Afghan president unveils Taliban peace plan
A controversial peace plan for talks between the Afghan government and the Taliban was unveiled by President Ashraf Ghani on Wednesday, which could see the militant group being recognised as a political party.
It comes days after the Taliban called for direct negotiations with the US and a spike in attacks by the militants.
The apparent openness by both sides to some form of negotiations came as civilian casualties have soared in recent months.
The Taliban has taken a more aggressive approach to fighting the government targeting civilians in Kabul.
The US, too, has embarked on a more hawkish military strategy in Afghanistan under President Donald Trump.
Ghani disclosed the framework at the Kabul Process, which will see a regional conference in the Afghan capital focused on bringing peace to the country.
He called for a truce, after which the Taliban could become a political party and contest elections.
"A ceasefire should be held, the Taliban should be recognised as a political party and trust-building process should be initiated," said Ghani, in remarks similar to past offers.
"Now the decision is in your hands, accept peace... and let's bring stability to this country," he added.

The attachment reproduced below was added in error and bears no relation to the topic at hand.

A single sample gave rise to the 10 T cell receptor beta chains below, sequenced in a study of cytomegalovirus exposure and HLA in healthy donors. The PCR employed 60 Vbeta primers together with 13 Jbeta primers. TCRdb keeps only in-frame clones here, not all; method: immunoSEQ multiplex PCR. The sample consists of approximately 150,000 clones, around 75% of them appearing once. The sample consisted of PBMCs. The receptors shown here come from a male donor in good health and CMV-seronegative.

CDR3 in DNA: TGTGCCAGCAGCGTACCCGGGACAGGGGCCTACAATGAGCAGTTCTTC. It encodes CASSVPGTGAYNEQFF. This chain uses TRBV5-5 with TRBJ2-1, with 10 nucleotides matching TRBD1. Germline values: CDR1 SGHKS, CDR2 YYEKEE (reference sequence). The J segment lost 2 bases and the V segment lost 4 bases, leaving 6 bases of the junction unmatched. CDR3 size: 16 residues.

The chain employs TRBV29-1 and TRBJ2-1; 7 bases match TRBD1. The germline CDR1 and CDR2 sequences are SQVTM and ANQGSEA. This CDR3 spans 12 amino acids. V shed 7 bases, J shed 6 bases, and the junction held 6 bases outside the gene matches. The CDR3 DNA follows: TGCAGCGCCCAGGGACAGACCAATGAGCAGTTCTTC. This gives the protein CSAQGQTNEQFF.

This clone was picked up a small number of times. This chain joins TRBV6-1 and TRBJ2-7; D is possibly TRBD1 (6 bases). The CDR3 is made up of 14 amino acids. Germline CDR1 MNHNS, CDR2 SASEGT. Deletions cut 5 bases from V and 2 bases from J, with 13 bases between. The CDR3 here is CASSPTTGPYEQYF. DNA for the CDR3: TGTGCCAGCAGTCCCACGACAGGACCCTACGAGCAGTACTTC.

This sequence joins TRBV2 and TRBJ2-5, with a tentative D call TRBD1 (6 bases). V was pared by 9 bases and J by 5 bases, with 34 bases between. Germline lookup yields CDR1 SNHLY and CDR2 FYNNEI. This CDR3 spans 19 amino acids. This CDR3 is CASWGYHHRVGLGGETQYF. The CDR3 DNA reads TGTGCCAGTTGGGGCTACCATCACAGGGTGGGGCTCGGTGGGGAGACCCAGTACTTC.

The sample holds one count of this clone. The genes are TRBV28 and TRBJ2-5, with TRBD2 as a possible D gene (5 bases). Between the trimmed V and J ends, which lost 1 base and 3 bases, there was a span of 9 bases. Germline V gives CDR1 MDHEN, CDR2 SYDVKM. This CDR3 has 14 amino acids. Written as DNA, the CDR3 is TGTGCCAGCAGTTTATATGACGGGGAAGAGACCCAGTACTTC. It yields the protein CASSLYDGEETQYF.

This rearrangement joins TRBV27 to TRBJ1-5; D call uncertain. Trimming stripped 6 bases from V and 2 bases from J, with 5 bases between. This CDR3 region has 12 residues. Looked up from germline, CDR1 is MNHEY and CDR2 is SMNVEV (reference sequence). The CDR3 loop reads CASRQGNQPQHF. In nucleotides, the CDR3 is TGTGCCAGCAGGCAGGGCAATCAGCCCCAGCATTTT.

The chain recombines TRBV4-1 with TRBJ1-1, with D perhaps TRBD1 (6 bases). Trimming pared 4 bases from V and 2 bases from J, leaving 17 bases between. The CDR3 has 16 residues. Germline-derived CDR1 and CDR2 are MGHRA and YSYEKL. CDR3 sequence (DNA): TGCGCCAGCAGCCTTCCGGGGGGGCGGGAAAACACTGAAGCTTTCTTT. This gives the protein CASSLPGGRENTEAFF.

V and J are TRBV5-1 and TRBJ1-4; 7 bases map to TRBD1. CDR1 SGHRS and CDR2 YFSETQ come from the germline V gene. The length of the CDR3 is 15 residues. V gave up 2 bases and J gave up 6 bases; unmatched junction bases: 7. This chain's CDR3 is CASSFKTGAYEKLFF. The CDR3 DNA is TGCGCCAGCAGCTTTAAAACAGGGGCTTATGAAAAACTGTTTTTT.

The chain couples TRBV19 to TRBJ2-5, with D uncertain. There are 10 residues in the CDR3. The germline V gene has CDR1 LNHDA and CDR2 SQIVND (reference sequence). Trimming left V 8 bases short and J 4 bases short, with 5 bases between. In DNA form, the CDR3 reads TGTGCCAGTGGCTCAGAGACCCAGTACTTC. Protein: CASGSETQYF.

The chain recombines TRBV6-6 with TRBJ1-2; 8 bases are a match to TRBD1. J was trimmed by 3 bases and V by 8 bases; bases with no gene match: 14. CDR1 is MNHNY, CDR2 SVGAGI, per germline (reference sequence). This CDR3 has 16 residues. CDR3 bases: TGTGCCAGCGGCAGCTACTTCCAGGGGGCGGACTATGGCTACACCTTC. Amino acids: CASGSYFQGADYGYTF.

The Taliban would have to officially recognise the Afghan government and constitution for talks to begin.
There was no immediate response to Ghani's offer from the Taliban but the group's spokesman Zabiullah Mujahid tweeted that the conference sought the Taliban's "surrender" at a time when it is "without a doubt a force that has defeated an international arrogant power like America with all its allies and tools at disposal".
This was in response to a New Yorker article chronicling efforts towards peace talks by an US expert on Afghanistan, Barnett Rubin.
On Monday the Taliban said it was prepared to enter direct talks with the US to find a "peaceful solution" to more than 16 years of war.
That statement however made no mention of negotiating with the Afghan government - a condition which the US has long stated is vital to any peace process.
Offers previously made to the Taliban but this is the first time they have been arranged in a "clean peace plan" and announced at a multi-national conference, noted Afghan political analyst Abdul Bari.
"The timing is important... the Taliban might reject the offer, as they have done in the past, but at least it seems the peace process (which) stopped for a while may get back on track," he told AFP.
Fighting has continued between the Taliban and government with the militants over-running large parts of Afghanistan in previous offensives.
Taliban infiltrators have killed hundreds of Afghan troops and bomb attacks have been launched on the capital including one incident last year that killed more than 100.